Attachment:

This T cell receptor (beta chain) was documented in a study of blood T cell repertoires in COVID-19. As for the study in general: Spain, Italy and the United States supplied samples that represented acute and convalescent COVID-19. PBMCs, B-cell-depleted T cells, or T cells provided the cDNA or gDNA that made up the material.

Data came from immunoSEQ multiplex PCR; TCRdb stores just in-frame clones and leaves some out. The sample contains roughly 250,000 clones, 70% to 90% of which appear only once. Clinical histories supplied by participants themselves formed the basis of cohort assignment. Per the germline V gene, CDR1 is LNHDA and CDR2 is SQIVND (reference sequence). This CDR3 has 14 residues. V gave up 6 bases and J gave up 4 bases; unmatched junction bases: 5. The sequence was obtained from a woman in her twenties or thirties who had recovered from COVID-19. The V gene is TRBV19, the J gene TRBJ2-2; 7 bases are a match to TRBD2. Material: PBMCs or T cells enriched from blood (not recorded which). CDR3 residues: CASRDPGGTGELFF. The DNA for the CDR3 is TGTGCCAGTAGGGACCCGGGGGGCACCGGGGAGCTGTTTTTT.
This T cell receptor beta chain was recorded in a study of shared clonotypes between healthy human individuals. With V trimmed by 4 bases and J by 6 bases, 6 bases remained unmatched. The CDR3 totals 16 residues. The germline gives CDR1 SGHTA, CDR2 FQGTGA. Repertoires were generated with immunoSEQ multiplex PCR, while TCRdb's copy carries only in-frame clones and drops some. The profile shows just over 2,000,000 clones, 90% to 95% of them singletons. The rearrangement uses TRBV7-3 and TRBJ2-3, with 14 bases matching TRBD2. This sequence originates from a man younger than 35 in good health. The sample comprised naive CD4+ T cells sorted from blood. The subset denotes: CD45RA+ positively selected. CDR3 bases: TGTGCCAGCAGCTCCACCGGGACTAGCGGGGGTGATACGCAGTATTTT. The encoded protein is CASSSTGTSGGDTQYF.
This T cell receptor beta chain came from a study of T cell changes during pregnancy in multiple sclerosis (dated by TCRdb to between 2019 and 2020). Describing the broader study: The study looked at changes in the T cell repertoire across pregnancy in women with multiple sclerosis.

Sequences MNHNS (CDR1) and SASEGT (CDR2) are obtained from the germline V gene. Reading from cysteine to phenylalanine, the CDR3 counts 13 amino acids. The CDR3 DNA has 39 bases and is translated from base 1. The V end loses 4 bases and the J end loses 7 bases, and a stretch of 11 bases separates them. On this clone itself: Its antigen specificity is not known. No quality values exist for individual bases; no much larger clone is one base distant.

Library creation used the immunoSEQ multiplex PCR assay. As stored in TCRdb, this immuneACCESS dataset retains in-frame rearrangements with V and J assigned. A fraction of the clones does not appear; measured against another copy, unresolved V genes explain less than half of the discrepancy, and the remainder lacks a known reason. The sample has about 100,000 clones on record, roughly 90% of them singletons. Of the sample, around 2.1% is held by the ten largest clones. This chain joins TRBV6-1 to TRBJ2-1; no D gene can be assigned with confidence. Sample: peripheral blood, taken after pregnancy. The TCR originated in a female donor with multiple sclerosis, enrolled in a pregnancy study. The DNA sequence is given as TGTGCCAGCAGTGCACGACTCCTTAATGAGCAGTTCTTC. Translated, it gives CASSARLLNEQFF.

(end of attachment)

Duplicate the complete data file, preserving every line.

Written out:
This T cell receptor (beta chain) was documented in a study of blood T cell repertoires in COVID-19. As for the study in general: Spain, Italy and the United States supplied samples that represented acute and convalescent COVID-19. PBMCs, B-cell-depleted T cells, or T cells provided the cDNA or gDNA that made up the material.

Data came from immunoSEQ multiplex PCR; TCRdb stores just in-frame clones and leaves some out. The sample contains roughly 250,000 clones, 70% to 90% of which appear only once. Clinical histories supplied by participants themselves formed the basis of cohort assignment. Per the germline V gene, CDR1 is LNHDA and CDR2 is SQIVND (reference sequence). This CDR3 has 14 residues. V gave up 6 bases and J gave up 4 bases; unmatched junction bases: 5. The sequence was obtained from a woman in her twenties or thirties who had recovered from COVID-19. The V gene is TRBV19, the J gene TRBJ2-2; 7 bases are a match to TRBD2. Material: PBMCs or T cells enriched from blood (not recorded which). CDR3 residues: CASRDPGGTGELFF. The DNA for the CDR3 is TGTGCCAGTAGGGACCCGGGGGGCACCGGGGAGCTGTTTTTT.
This T cell receptor beta chain was recorded in a study of shared clonotypes between healthy human individuals. With V trimmed by 4 bases and J by 6 bases, 6 bases remained unmatched. The CDR3 totals 16 residues. The germline gives CDR1 SGHTA, CDR2 FQGTGA. Repertoires were generated with immunoSEQ multiplex PCR, while TCRdb's copy carries only in-frame clones and drops some. The profile shows just over 2,000,000 clones, 90% to 95% of them singletons. The rearrangement uses TRBV7-3 and TRBJ2-3, with 14 bases matching TRBD2. This sequence originates from a man younger than 35 in good health. The sample comprised naive CD4+ T cells sorted from blood. The subset denotes: CD45RA+ positively selected. CDR3 bases: TGTGCCAGCAGCTCCACCGGGACTAGCGGGGGTGATACGCAGTATTTT. The encoded protein is CASSSTGTSGGDTQYF.
This T cell receptor beta chain came from a study of T cell changes during pregnancy in multiple sclerosis (dated by TCRdb to between 2019 and 2020). Describing the broader study: The study looked at changes in the T cell repertoire across pregnancy in women with multiple sclerosis.

Sequences MNHNS (CDR1) and SASEGT (CDR2) are obtained from the germline V gene. Reading from cysteine to phenylalanine, the CDR3 counts 13 amino acids. The CDR3 DNA has 39 bases and is translated from base 1. The V end loses 4 bases and the J end loses 7 bases, and a stretch of 11 bases separates them. On this clone itself: Its antigen specificity is not known. No quality values exist for individual bases; no much larger clone is one base distant.

Library creation used the immunoSEQ multiplex PCR assay. As stored in TCRdb, this immuneACCESS dataset retains in-frame rearrangements with V and J assigned. A fraction of the clones does not appear; measured against another copy, unresolved V genes explain less than half of the discrepancy, and the remainder lacks a known reason. The sample has about 100,000 clones on record, roughly 90% of them singletons. Of the sample, around 2.1% is held by the ten largest clones. This chain joins TRBV6-1 to TRBJ2-1; no D gene can be assigned with confidence. Sample: peripheral blood, taken after pregnancy. The TCR originated in a female donor with multiple sclerosis, enrolled in a pregnancy study. The DNA sequence is given as TGTGCCAGCAGTGCACGACTCCTTAATGAGCAGTTCTTC. Translated, it gives CASSARLLNEQFF.